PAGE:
Spook Yourself With the Best True Crime Podcasts

Tom Nicholson
·4-min read
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From Esquire

The great true crime revolution of the last decade might have started with Making A Murderer and The Staircase and all that kind of thing, but these days it lives in podcast land. It's the perfect medium: intimate, expansive, and endlessly bingeable.

Some stick to the tried-and-true method of having one host run through an old case in the company of a mate who goes "Ew" or "That's awful" at the appropriate moment. Others are more considered efforts by bigger news organisations, bringing their storytelling nous and heft to cold cases you might have missed while also leveraging that visceral thrill of the depraved, the audacious, and the obscene. These are the best ones around.

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No Strings Attached

On Easter Sunday 2015, Vicky Cilliers fell 4,000 feet through the air and into the Wiltshire countryside when her parachute failed. Somehow, she survived. It looked like a terrible accident, but then Wiltshire Police started investigating Cilliers' husband, Emile, who'd given Vicky the jump as a present. All sorts of secrets started to emerge. Naming a podcast about an attempted spousal murder by tampering with a parachute ‘No Strings Attached’ is rather cheap, but ITV’s retelling is less glib than that title makes it sound.

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Heist With Michael Caine

It might sound a little bit Youth Hostelling with Chris Eubank, but this is a superior six-part series in which the Muppets Christmas Carol star retells the most audacious and risky heists from around the world. They include the diamond snatched from an impregnable vault in Antwerp, a rare book taken from a university by a desperate student, and a $150 million job landed without ever stepping inside the bank itself.

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Nut Jobs

This is of a piece with another Audible Original, Marc Fenell’s It Burns, which followed chilli-eating ultras who prove their manhood by eating gut-ulceratingly hot chillis. Nut Jobs, though, is about the disappearance of $10 million of nuts – almonds, pistachios, cashews, peanuts, pecans – in a heist that spirited away 20 trucks of nuts over six months. Where did they go? And why would anyone want to steal nuts? The answer touches on big agriculture, the wellness movement, health, wealth, and immigration in America.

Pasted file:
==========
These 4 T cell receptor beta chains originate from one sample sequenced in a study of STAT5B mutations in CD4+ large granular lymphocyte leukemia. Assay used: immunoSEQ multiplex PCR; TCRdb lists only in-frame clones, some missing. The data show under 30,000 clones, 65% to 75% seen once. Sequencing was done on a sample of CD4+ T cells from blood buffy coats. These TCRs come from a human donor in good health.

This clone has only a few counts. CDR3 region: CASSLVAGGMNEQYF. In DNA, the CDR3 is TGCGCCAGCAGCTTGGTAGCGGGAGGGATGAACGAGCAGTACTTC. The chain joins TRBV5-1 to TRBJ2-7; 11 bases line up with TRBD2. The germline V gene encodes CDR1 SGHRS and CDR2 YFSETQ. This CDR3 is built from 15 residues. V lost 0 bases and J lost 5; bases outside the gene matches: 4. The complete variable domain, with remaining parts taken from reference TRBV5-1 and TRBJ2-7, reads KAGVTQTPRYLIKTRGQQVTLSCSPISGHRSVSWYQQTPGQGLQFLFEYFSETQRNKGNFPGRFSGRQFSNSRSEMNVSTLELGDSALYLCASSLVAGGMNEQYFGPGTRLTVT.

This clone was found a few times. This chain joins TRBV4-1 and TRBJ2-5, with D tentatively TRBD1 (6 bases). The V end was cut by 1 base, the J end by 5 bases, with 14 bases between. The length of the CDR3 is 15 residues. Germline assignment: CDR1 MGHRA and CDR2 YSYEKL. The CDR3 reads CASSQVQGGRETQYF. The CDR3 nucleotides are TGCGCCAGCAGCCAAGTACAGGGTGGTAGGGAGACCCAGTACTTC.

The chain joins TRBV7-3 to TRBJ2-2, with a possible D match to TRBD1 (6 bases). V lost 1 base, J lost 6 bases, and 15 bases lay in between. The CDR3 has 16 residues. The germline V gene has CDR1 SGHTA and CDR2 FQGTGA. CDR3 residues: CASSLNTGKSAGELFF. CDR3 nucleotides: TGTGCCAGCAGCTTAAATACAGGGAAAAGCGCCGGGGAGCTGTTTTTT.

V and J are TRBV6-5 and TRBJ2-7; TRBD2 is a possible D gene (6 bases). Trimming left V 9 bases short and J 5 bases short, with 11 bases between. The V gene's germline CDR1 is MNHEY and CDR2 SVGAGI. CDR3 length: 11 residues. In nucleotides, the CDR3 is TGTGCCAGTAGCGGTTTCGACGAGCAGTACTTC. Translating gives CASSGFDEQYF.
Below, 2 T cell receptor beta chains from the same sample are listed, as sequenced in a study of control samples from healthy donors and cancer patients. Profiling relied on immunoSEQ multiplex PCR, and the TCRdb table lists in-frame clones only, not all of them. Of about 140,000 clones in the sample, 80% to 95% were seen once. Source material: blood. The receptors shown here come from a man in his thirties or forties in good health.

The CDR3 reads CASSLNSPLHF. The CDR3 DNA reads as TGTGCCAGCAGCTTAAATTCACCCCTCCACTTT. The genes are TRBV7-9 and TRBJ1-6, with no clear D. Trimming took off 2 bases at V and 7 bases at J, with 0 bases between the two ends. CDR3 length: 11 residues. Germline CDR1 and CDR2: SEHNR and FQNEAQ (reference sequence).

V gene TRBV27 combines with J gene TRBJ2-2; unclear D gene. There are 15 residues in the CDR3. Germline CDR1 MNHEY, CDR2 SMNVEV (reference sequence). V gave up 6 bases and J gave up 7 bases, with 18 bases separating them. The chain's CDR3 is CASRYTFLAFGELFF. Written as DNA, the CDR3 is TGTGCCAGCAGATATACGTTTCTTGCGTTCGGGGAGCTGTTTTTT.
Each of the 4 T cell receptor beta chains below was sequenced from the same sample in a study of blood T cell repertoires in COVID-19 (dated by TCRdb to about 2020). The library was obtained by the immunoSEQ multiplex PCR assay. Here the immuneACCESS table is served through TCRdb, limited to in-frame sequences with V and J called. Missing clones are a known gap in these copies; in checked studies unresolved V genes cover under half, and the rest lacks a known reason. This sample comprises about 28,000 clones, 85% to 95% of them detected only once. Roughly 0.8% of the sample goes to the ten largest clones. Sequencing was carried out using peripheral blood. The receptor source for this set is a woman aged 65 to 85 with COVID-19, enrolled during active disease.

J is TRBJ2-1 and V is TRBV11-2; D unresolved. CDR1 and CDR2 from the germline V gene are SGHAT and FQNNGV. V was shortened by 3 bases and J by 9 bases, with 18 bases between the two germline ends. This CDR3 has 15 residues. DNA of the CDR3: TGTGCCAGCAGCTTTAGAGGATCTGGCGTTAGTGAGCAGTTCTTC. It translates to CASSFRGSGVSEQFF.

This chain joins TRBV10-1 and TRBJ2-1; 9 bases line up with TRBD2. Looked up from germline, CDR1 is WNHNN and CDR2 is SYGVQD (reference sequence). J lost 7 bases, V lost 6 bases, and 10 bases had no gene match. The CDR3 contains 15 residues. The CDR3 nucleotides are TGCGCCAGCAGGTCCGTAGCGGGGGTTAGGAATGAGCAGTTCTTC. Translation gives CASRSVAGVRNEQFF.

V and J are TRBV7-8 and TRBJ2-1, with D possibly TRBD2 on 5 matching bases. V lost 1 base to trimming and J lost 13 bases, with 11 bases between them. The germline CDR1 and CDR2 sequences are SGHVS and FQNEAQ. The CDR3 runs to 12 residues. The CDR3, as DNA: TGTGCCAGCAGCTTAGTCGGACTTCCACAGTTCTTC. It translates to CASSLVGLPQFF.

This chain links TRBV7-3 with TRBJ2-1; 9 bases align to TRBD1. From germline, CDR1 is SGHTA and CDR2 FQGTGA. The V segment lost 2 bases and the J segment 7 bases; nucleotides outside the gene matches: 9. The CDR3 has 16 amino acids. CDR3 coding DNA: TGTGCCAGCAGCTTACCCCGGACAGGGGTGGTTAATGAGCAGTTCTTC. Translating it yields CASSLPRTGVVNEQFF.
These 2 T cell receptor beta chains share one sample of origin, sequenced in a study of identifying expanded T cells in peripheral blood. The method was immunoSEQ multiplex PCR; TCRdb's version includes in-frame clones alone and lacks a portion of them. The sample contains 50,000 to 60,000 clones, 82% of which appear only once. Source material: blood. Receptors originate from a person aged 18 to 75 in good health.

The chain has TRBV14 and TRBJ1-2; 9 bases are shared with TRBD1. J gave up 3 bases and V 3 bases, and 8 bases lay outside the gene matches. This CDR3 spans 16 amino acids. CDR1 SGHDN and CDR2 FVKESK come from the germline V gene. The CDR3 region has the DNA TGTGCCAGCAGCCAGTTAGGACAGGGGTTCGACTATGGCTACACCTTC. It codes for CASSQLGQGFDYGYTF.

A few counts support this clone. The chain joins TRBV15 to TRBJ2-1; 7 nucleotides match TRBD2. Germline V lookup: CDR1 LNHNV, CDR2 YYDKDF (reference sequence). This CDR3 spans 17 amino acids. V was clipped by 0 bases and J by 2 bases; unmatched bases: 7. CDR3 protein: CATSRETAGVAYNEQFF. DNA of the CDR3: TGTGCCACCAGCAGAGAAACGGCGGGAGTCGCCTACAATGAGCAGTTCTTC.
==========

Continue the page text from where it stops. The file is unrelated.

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El Impenetrable: Death in the Forest

This murder mystery is a particularly murky, weird, hallucinatory one. It's set in the deepest thickets of the Argentinian forests, where the country's biggest landowner was tortured to death with his sister-in-law. The authorities believe that the killer was trying to diddle him out of his land, but what's the real story behind the murderer that police called The Man With A Thousand Faces?

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The Dating Game Killer

That might sound like incredibly lurid title, but it’s just the bare facts. Rodney Alcala won a date on the American TV show The Dating Game in 1978, when he was in the middle of a murder spree that stretched from New York to Los Angeles. He managed to evade and confuse psychiatrists and police as he killed again and again. It's from the makers of Dr Death and Dirty John, so it's got good pedigree, but be warned: this is a properly grim one.

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What Happened To Annie?

You might have first got into Sky News's award-winning podcast strand Storycast with its excellent retelling of a 1983 heist, The Hunt for the Brink's-Mat Gold, but its newest true crime podcast is rather darker. What Happened To Annie? tries to get to the bottom of the death of 30-year-old Annie Börjesson, who was found dead on Prestwick beach in Ayrshire, Scotland, in 2005. Was it suicide? Or was it something to do with the CIA? Annie's family go in search of the truth.

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My Favourite Murder

However you feel about the ethics of digging through old murder cases and riffing on them, this is the behemoth of true crime. Karen Kilgariff and Georgia Hardstark have built a gigantic fandom – the 'murderinos' – and their wry, dark humour and emphasis on empathising with victims and lauding detectives rather than romanticising killers has a purging effect. "The only way we know how to deal with the horrors of life is through humour," Hardstark has said.

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Polonium and the Piano Player

The poisoning of Alexander Litvinenko in a London hotel was one of the most shocking and brazen assassinations carried out on British soil, but Litvinenko wasn’t the only one on the end of a dose of polonium-210. Piano player Derek Conlon got a dose from the miniature nuclear weapon, too, and was suddenly thrown into a the dark underworld of spycraft and murder. It’s all told on Sky News’ Storycast strand, a superior investigative podcast which digs into cases from the past.

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